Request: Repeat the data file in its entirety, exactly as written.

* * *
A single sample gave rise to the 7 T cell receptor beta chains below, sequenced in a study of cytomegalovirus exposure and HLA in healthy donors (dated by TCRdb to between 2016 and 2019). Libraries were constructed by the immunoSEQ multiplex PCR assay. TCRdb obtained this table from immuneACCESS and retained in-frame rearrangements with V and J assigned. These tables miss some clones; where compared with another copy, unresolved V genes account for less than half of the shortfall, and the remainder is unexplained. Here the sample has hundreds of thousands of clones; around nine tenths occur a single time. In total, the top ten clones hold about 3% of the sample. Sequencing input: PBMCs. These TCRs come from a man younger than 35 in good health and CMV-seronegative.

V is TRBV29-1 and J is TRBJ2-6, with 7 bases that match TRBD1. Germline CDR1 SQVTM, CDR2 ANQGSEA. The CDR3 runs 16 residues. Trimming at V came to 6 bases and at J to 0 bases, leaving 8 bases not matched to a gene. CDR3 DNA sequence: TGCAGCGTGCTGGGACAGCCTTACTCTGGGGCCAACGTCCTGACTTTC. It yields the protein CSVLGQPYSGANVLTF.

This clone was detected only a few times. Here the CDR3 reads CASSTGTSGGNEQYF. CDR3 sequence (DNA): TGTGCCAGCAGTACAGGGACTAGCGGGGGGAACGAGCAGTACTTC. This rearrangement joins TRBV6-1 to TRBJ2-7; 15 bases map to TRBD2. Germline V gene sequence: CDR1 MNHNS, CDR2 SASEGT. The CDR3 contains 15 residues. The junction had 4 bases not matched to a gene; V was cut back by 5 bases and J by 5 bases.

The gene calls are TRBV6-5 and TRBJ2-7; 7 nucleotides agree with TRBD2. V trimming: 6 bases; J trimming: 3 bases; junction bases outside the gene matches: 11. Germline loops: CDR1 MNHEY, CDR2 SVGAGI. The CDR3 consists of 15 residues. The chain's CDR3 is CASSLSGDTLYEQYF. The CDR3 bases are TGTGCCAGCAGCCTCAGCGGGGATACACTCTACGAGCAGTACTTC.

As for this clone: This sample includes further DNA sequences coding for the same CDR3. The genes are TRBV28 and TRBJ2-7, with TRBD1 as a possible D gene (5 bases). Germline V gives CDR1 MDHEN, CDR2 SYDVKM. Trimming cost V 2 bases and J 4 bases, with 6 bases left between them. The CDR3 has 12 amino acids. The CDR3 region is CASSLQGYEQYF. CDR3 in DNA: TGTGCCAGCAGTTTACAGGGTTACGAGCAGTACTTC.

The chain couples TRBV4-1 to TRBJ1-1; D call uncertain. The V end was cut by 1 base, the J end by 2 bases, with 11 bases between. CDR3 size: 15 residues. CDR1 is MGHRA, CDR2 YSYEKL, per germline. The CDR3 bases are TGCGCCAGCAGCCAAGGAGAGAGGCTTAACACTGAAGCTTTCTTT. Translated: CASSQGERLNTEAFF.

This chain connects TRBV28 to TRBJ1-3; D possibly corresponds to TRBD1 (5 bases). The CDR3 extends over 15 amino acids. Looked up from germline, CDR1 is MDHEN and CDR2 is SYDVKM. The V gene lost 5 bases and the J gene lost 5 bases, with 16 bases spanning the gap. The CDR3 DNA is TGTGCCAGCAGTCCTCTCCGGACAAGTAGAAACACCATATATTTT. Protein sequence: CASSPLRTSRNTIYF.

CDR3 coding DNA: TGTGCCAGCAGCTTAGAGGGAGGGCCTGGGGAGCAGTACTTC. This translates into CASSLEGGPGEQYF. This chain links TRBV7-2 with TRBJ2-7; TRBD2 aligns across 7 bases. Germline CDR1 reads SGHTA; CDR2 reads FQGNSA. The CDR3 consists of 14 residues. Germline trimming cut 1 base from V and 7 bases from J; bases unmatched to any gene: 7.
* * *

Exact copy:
A single sample gave rise to the 7 T cell receptor beta chains below, sequenced in a study of cytomegalovirus exposure and HLA in healthy donors (dated by TCRdb to between 2016 and 2019). Libraries were constructed by the immunoSEQ multiplex PCR assay. TCRdb obtained this table from immuneACCESS and retained in-frame rearrangements with V and J assigned. These tables miss some clones; where compared with another copy, unresolved V genes account for less than half of the shortfall, and the remainder is unexplained. Here the sample has hundreds of thousands of clones; around nine tenths occur a single time. In total, the top ten clones hold about 3% of the sample. Sequencing input: PBMCs. These TCRs come from a man younger than 35 in good health and CMV-seronegative.

V is TRBV29-1 and J is TRBJ2-6, with 7 bases that match TRBD1. Germline CDR1 SQVTM, CDR2 ANQGSEA. The CDR3 runs 16 residues. Trimming at V came to 6 bases and at J to 0 bases, leaving 8 bases not matched to a gene. CDR3 DNA sequence: TGCAGCGTGCTGGGACAGCCTTACTCTGGGGCCAACGTCCTGACTTTC. It yields the protein CSVLGQPYSGANVLTF.

This clone was detected only a few times. Here the CDR3 reads CASSTGTSGGNEQYF. CDR3 sequence (DNA): TGTGCCAGCAGTACAGGGACTAGCGGGGGGAACGAGCAGTACTTC. This rearrangement joins TRBV6-1 to TRBJ2-7; 15 bases map to TRBD2. Germline V gene sequence: CDR1 MNHNS, CDR2 SASEGT. The CDR3 contains 15 residues. The junction had 4 bases not matched to a gene; V was cut back by 5 bases and J by 5 bases.

The gene calls are TRBV6-5 and TRBJ2-7; 7 nucleotides agree with TRBD2. V trimming: 6 bases; J trimming: 3 bases; junction bases outside the gene matches: 11. Germline loops: CDR1 MNHEY, CDR2 SVGAGI. The CDR3 consists of 15 residues. The chain's CDR3 is CASSLSGDTLYEQYF. The CDR3 bases are TGTGCCAGCAGCCTCAGCGGGGATACACTCTACGAGCAGTACTTC.

As for this clone: This sample includes further DNA sequences coding for the same CDR3. The genes are TRBV28 and TRBJ2-7, with TRBD1 as a possible D gene (5 bases). Germline V gives CDR1 MDHEN, CDR2 SYDVKM. Trimming cost V 2 bases and J 4 bases, with 6 bases left between them. The CDR3 has 12 amino acids. The CDR3 region is CASSLQGYEQYF. CDR3 in DNA: TGTGCCAGCAGTTTACAGGGTTACGAGCAGTACTTC.

The chain couples TRBV4-1 to TRBJ1-1; D call uncertain. The V end was cut by 1 base, the J end by 2 bases, with 11 bases between. CDR3 size: 15 residues. CDR1 is MGHRA, CDR2 YSYEKL, per germline. The CDR3 bases are TGCGCCAGCAGCCAAGGAGAGAGGCTTAACACTGAAGCTTTCTTT. Translated: CASSQGERLNTEAFF.

This chain connects TRBV28 to TRBJ1-3; D possibly corresponds to TRBD1 (5 bases). The CDR3 extends over 15 amino acids. Looked up from germline, CDR1 is MDHEN and CDR2 is SYDVKM. The V gene lost 5 bases and the J gene lost 5 bases, with 16 bases spanning the gap. The CDR3 DNA is TGTGCCAGCAGTCCTCTCCGGACAAGTAGAAACACCATATATTTT. Protein sequence: CASSPLRTSRNTIYF.

CDR3 coding DNA: TGTGCCAGCAGCTTAGAGGGAGGGCCTGGGGAGCAGTACTTC. This translates into CASSLEGGPGEQYF. This chain links TRBV7-2 with TRBJ2-7; TRBD2 aligns across 7 bases. Germline CDR1 reads SGHTA; CDR2 reads FQGNSA. The CDR3 consists of 14 residues. Germline trimming cut 1 base from V and 7 bases from J; bases unmatched to any gene: 7.